Love (Season 2)
Cast - Paul Rust, Gillian Jacobs
Rating - 3.5/5
Essentially, Love is about that magical, mysterious phase of a relationship in which no one has any idea where it’s going or what’s going to happen. It’s about the hesitation of that first text, and the uneasy anticipation of a reply once you’ve summoned the courage to send draft no. 53. It’s about the voices that scream out ‘no!’ before you decide to reveal embarrassing secrets about yourself. It’s about the awkwardness of the first date, and the pressure of topping it with the second.
By the tenth episode, they become your friends. You want to live with them in their sunny Los Angeles apartments and work on trashy TV shows and radio programmes. You want to take never-ending rides on the subway and pretend to like fancy restaurants. You really, really, really want it to work out for Gus and Mickey.
One year has passed since I wrote these words in my review of the first season of Netflix’s Love. It’s quite clear, especially having re-read these passages, that it was a show that had made an impact. And yes, in that moment at the dingy gas station, surrounded by noisy cars and toxic fumes, you wanted nothing for these characters than for them to put everything aside – logic, common sense, rules – and just go for it.
But things have changed.
The show’s second season picks up only moments later, in the same fluorescent gas station, this time with more impatient honking and more awkwardness. Over the course of next 12 episodes, just as messy and just as emotionally raw as season 1, Love confirms that dreadful truth: Like every relationship entering a new chapter, chances are that the person you end up with is rarely ever the same person you fell for.
This is not the show we signed up for a year ago. The characters have evolved (barely), but more importantly, so have we. What began as an airy romantic comedy in season 1, a refreshingly honest take on modern romance, has in its second season, unexpectedly become a drama.
But despite what your instincts would have you believe, this doesn’t always have to mean bad news. Often, as you get to know a person better, when they take the form of real people as opposed to the ‘type’ you initially fell for, they could surprise you in strange ways. What might have at first seemed like nothing more than a brief flirtation could turn out to be something more meaningful.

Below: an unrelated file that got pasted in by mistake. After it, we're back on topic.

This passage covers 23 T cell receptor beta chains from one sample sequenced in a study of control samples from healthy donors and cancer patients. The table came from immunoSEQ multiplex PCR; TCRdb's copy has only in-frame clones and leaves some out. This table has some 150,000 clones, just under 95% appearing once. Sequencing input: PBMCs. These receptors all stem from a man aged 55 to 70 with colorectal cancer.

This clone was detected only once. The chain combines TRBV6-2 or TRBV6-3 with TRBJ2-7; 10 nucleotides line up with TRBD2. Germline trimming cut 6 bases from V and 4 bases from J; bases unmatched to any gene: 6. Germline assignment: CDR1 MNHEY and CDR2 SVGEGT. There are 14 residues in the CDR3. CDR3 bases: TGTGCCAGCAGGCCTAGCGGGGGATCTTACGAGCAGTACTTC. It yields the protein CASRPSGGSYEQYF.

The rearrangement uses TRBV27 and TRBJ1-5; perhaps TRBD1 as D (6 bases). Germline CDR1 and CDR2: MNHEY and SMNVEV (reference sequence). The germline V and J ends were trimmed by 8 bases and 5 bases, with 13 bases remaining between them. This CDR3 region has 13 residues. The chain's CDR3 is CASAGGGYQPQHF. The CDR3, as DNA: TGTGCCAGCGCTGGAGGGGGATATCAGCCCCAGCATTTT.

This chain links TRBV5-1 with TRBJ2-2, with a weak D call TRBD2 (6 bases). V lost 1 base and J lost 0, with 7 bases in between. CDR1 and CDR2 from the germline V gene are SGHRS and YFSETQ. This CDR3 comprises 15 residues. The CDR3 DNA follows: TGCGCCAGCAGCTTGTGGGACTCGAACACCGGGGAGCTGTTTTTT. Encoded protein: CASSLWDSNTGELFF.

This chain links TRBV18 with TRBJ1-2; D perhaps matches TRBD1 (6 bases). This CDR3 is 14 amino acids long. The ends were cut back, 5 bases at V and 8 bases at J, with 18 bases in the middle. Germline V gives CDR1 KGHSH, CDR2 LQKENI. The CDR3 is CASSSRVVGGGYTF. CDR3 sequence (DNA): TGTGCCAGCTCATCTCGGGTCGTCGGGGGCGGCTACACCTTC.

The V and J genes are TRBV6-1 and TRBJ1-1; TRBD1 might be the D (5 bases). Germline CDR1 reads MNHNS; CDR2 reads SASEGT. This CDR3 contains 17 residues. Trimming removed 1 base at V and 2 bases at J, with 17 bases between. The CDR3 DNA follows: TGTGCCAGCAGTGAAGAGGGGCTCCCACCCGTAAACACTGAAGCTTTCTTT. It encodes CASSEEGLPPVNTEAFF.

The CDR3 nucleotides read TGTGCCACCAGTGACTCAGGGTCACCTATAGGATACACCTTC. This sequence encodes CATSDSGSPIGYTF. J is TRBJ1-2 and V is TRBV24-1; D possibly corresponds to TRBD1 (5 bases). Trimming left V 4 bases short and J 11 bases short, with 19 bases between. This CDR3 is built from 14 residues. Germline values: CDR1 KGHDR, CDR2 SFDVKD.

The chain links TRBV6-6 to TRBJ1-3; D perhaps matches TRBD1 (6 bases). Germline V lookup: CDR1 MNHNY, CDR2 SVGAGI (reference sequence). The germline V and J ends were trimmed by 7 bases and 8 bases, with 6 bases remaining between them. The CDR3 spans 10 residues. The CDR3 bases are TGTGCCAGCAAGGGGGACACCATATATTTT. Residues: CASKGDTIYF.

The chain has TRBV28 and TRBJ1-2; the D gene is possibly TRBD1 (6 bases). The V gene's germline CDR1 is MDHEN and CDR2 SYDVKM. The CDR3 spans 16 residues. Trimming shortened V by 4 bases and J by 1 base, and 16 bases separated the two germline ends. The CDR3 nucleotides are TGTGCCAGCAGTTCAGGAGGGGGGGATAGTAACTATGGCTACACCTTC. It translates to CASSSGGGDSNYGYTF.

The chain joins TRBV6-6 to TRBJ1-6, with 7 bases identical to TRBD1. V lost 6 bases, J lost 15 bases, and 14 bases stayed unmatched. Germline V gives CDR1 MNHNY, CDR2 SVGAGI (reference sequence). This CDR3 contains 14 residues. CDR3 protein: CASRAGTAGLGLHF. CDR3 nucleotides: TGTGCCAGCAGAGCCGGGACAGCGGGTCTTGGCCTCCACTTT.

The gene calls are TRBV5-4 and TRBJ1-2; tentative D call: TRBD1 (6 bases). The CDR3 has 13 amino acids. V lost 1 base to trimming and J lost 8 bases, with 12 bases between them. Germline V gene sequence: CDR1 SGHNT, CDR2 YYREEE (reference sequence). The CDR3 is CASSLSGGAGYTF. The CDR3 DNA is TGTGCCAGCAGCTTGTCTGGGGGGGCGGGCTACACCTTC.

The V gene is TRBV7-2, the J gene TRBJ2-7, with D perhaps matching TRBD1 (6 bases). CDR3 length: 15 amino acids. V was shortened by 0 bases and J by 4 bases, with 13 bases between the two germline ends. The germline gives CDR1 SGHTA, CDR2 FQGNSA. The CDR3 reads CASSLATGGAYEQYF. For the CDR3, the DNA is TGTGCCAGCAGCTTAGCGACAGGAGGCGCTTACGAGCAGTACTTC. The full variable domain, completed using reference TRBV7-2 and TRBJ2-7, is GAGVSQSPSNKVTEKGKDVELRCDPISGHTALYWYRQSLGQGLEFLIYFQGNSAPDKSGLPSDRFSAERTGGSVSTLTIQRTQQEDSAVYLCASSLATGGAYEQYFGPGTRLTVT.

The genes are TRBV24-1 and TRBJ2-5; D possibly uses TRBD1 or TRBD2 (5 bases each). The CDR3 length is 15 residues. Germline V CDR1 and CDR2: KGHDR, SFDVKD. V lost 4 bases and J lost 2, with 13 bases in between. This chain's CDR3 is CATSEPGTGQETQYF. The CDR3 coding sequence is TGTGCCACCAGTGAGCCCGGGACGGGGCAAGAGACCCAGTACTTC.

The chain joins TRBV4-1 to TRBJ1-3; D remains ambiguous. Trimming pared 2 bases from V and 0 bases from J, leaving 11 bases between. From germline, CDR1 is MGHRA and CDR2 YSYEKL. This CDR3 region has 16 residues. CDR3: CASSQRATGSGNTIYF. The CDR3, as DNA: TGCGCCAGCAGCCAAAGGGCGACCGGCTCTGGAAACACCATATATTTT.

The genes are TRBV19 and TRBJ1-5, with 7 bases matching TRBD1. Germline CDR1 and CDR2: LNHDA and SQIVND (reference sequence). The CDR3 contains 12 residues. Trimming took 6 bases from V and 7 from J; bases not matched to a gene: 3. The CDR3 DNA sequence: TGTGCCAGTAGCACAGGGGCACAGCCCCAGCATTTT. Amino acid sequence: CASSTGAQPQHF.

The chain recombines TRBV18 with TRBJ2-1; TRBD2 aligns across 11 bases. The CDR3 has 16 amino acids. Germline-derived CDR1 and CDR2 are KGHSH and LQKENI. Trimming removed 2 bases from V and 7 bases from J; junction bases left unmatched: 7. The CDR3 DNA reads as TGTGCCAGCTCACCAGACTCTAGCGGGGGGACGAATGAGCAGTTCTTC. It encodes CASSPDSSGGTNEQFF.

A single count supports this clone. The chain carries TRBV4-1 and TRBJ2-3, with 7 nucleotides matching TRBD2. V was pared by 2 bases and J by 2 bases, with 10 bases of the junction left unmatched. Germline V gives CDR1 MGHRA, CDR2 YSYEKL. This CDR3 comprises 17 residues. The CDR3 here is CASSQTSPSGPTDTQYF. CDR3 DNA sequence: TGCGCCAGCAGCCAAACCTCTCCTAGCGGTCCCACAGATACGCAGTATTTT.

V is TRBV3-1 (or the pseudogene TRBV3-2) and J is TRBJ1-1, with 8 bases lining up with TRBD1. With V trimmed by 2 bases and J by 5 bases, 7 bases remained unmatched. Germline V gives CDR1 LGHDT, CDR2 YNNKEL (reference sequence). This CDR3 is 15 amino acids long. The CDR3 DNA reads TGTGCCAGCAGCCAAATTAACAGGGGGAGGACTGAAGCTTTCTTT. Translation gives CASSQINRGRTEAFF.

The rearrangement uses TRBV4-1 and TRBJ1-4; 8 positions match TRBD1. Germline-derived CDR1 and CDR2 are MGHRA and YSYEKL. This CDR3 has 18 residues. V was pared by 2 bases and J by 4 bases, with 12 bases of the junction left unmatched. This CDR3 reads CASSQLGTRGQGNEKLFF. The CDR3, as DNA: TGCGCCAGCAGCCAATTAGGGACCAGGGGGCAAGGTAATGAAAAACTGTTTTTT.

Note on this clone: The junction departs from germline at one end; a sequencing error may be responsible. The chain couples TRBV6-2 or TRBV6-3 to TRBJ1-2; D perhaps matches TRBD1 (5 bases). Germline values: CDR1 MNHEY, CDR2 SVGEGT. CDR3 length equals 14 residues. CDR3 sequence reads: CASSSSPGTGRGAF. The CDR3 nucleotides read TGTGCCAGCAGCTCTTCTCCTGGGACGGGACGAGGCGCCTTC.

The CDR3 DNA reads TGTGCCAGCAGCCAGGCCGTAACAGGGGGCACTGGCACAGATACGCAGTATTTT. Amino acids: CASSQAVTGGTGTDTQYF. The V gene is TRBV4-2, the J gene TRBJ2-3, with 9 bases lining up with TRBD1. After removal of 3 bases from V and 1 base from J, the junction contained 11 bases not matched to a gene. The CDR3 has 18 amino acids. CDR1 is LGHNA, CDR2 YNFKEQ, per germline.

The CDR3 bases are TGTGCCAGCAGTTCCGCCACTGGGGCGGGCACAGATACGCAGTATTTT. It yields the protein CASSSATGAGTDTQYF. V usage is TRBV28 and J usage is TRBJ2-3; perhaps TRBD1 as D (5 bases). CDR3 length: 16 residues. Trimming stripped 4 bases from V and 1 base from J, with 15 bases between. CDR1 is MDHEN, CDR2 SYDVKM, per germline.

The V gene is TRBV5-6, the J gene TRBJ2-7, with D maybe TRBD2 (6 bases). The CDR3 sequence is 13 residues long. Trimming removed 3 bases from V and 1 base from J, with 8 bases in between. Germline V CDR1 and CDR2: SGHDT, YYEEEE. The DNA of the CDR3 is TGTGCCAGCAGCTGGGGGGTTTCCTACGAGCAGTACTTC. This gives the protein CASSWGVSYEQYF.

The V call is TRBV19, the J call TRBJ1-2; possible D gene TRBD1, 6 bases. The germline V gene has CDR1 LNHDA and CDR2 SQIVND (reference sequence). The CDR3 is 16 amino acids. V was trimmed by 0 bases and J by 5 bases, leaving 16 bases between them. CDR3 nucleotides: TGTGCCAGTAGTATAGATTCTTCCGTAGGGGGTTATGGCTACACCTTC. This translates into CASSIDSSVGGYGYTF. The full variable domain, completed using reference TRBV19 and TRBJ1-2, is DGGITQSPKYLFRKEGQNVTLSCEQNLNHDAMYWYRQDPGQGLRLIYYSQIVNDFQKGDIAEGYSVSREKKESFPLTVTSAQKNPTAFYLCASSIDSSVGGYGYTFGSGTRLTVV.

And as unique and radical as Love was in its first season, it was, after all, a ‘type’: Aimless 20-somethings bumping into each other as their lives collide with their dreams.
But, never one to settle, it was always aching to break out of these moulds. And in season 2, it continues to challenge Mickey and Gus. At a time in their relationship when they should be spending every waking moment in each other’s company (remember, they’re still only a month old), the show makes the bold choice of pulling them apart. Not only does this make for good conflict, it also brings out their frailties and exhumes the despicable versions of their personalities that they would much rather remain buried.
Especially Mickey, who is sent down some truly controversial paths this season. She’d conveniently blame it all on her various addictions, and correct you when you understandably fail to keep track of them all, but here’s the thing – and I believe the show knows this – it’s all just an excuse. She’s convinced herself that she’s damaged goods, and the series of bad decisions that she makes this season bring her dangerously close to losing our sympathies, which are meant to be with Gus anyway. But this is the show doing what it does best: Being honest. Chances are we all know someone like Mickey, immature yet otherworldly, cranky yet confident. Heck, chances are, we’ve been that person.
And for all this, we should probably thank the woman who broke creator and star Paul Rust’s heart, because like (500) Days of Summer, and La La Land, Love is very much written from the perspective of the jilted male. That being said, let us pray that Mickey never teams up with Zoe Deschanel’s Summer and Emma Stone’s Mia to form some sort of soul-crushing trio of evilness.
While season 1 was about discovery, season 2, reluctant as it comprehends the tricky concept of ‘adulting’, is about the consequences of those discoveries.
This time, it’s about deciding how involved you want to be in her life and when to step back, even when you ache, with every fibre of your being, to know who she’s texting with at night. It’s about wanting to Skype only at a time of your choosing, and not when it is most convenient, and then, when it doesn’t work out, resorting to a yelling match instead. But it’s also about accepting her flaws, and hoping that when the time comes, she accepts yours with less resistance.
A year has passed, and life isn’t as effortless as it used to be, but you still really, really, really want it to work out for Mickey and Gus. Even if it destroys them.